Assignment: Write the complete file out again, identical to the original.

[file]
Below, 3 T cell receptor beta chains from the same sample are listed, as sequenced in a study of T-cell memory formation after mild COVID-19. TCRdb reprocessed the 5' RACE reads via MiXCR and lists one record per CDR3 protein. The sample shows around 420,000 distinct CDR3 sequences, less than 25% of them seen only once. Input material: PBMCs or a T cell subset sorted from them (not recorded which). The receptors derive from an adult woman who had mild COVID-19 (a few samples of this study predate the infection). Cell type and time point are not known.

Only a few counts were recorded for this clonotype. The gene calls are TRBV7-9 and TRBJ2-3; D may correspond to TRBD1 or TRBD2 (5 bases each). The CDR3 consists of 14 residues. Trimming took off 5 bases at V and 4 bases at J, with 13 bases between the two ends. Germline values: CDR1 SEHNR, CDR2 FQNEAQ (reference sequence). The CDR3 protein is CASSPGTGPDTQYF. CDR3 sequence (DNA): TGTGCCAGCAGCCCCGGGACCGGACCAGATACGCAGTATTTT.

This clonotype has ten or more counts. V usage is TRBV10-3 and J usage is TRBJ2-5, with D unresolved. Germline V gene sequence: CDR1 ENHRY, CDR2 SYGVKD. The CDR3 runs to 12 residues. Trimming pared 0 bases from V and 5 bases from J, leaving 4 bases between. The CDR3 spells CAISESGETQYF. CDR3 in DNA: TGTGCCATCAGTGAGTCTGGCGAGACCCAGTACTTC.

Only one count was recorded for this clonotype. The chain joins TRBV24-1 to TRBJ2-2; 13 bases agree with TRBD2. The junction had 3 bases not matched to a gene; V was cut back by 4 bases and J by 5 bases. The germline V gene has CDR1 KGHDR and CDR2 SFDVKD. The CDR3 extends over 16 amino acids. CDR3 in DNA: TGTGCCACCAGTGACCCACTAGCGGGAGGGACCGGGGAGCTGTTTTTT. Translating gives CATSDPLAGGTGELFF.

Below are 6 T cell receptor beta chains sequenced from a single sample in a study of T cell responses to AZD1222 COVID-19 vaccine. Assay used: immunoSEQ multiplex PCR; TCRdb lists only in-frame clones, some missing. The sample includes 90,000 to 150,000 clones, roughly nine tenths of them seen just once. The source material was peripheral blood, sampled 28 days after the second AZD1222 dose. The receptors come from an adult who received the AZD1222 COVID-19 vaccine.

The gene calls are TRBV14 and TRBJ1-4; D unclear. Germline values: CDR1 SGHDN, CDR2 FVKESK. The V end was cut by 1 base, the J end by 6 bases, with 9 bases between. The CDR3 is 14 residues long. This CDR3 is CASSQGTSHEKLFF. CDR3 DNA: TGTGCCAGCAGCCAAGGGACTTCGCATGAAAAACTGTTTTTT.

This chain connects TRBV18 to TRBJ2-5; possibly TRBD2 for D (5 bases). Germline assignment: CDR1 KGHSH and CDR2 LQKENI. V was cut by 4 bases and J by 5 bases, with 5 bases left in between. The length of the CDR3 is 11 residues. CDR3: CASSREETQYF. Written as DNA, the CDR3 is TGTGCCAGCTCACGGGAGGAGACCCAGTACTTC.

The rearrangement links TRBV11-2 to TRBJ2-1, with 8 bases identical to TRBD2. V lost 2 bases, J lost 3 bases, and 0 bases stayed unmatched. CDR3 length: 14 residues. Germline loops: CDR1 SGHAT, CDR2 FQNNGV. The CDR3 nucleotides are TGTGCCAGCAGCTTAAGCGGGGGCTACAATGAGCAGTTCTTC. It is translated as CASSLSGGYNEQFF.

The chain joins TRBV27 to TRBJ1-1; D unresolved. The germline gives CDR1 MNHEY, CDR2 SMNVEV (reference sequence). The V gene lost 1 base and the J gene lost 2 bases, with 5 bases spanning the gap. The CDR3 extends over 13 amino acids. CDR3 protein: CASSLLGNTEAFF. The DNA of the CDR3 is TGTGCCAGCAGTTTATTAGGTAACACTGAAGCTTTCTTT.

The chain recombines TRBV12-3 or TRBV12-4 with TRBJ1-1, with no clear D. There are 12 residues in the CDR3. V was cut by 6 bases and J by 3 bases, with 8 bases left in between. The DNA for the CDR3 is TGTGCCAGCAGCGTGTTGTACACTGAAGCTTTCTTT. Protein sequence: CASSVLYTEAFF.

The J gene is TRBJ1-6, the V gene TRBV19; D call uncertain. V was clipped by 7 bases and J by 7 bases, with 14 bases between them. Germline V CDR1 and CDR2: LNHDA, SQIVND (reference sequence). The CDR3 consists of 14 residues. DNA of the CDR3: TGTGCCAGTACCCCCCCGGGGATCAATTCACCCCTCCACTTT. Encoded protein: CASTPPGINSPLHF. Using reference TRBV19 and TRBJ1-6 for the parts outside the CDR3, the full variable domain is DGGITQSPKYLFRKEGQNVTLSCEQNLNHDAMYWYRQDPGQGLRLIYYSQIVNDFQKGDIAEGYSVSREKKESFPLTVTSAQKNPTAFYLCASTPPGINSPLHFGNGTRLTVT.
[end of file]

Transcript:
Below, 3 T cell receptor beta chains from the same sample are listed, as sequenced in a study of T-cell memory formation after mild COVID-19. TCRdb reprocessed the 5' RACE reads via MiXCR and lists one record per CDR3 protein. The sample shows around 420,000 distinct CDR3 sequences, less than 25% of them seen only once. Input material: PBMCs or a T cell subset sorted from them (not recorded which). The receptors derive from an adult woman who had mild COVID-19 (a few samples of this study predate the infection). Cell type and time point are not known.

Only a few counts were recorded for this clonotype. The gene calls are TRBV7-9 and TRBJ2-3; D may correspond to TRBD1 or TRBD2 (5 bases each). The CDR3 consists of 14 residues. Trimming took off 5 bases at V and 4 bases at J, with 13 bases between the two ends. Germline values: CDR1 SEHNR, CDR2 FQNEAQ (reference sequence). The CDR3 protein is CASSPGTGPDTQYF. CDR3 sequence (DNA): TGTGCCAGCAGCCCCGGGACCGGACCAGATACGCAGTATTTT.

This clonotype has ten or more counts. V usage is TRBV10-3 and J usage is TRBJ2-5, with D unresolved. Germline V gene sequence: CDR1 ENHRY, CDR2 SYGVKD. The CDR3 runs to 12 residues. Trimming pared 0 bases from V and 5 bases from J, leaving 4 bases between. The CDR3 spells CAISESGETQYF. CDR3 in DNA: TGTGCCATCAGTGAGTCTGGCGAGACCCAGTACTTC.

Only one count was recorded for this clonotype. The chain joins TRBV24-1 to TRBJ2-2; 13 bases agree with TRBD2. The junction had 3 bases not matched to a gene; V was cut back by 4 bases and J by 5 bases. The germline V gene has CDR1 KGHDR and CDR2 SFDVKD. The CDR3 extends over 16 amino acids. CDR3 in DNA: TGTGCCACCAGTGACCCACTAGCGGGAGGGACCGGGGAGCTGTTTTTT. Translating gives CATSDPLAGGTGELFF.

Below are 6 T cell receptor beta chains sequenced from a single sample in a study of T cell responses to AZD1222 COVID-19 vaccine. Assay used: immunoSEQ multiplex PCR; TCRdb lists only in-frame clones, some missing. The sample includes 90,000 to 150,000 clones, roughly nine tenths of them seen just once. The source material was peripheral blood, sampled 28 days after the second AZD1222 dose. The receptors come from an adult who received the AZD1222 COVID-19 vaccine.

The gene calls are TRBV14 and TRBJ1-4; D unclear. Germline values: CDR1 SGHDN, CDR2 FVKESK. The V end was cut by 1 base, the J end by 6 bases, with 9 bases between. The CDR3 is 14 residues long. This CDR3 is CASSQGTSHEKLFF. CDR3 DNA: TGTGCCAGCAGCCAAGGGACTTCGCATGAAAAACTGTTTTTT.

This chain connects TRBV18 to TRBJ2-5; possibly TRBD2 for D (5 bases). Germline assignment: CDR1 KGHSH and CDR2 LQKENI. V was cut by 4 bases and J by 5 bases, with 5 bases left in between. The length of the CDR3 is 11 residues. CDR3: CASSREETQYF. Written as DNA, the CDR3 is TGTGCCAGCTCACGGGAGGAGACCCAGTACTTC.

The rearrangement links TRBV11-2 to TRBJ2-1, with 8 bases identical to TRBD2. V lost 2 bases, J lost 3 bases, and 0 bases stayed unmatched. CDR3 length: 14 residues. Germline loops: CDR1 SGHAT, CDR2 FQNNGV. The CDR3 nucleotides are TGTGCCAGCAGCTTAAGCGGGGGCTACAATGAGCAGTTCTTC. It is translated as CASSLSGGYNEQFF.

The chain joins TRBV27 to TRBJ1-1; D unresolved. The germline gives CDR1 MNHEY, CDR2 SMNVEV (reference sequence). The V gene lost 1 base and the J gene lost 2 bases, with 5 bases spanning the gap. The CDR3 extends over 13 amino acids. CDR3 protein: CASSLLGNTEAFF. The DNA of the CDR3 is TGTGCCAGCAGTTTATTAGGTAACACTGAAGCTTTCTTT.

The chain recombines TRBV12-3 or TRBV12-4 with TRBJ1-1, with no clear D. There are 12 residues in the CDR3. V was cut by 6 bases and J by 3 bases, with 8 bases left in between. The DNA for the CDR3 is TGTGCCAGCAGCGTGTTGTACACTGAAGCTTTCTTT. Protein sequence: CASSVLYTEAFF.

The J gene is TRBJ1-6, the V gene TRBV19; D call uncertain. V was clipped by 7 bases and J by 7 bases, with 14 bases between them. Germline V CDR1 and CDR2: LNHDA, SQIVND (reference sequence). The CDR3 consists of 14 residues. DNA of the CDR3: TGTGCCAGTACCCCCCCGGGGATCAATTCACCCCTCCACTTT. Encoded protein: CASTPPGINSPLHF. Using reference TRBV19 and TRBJ1-6 for the parts outside the CDR3, the full variable domain is DGGITQSPKYLFRKEGQNVTLSCEQNLNHDAMYWYRQDPGQGLRLIYYSQIVNDFQKGDIAEGYSVSREKKESFPLTVTSAQKNPTAFYLCASTPPGINSPLHFGNGTRLTVT.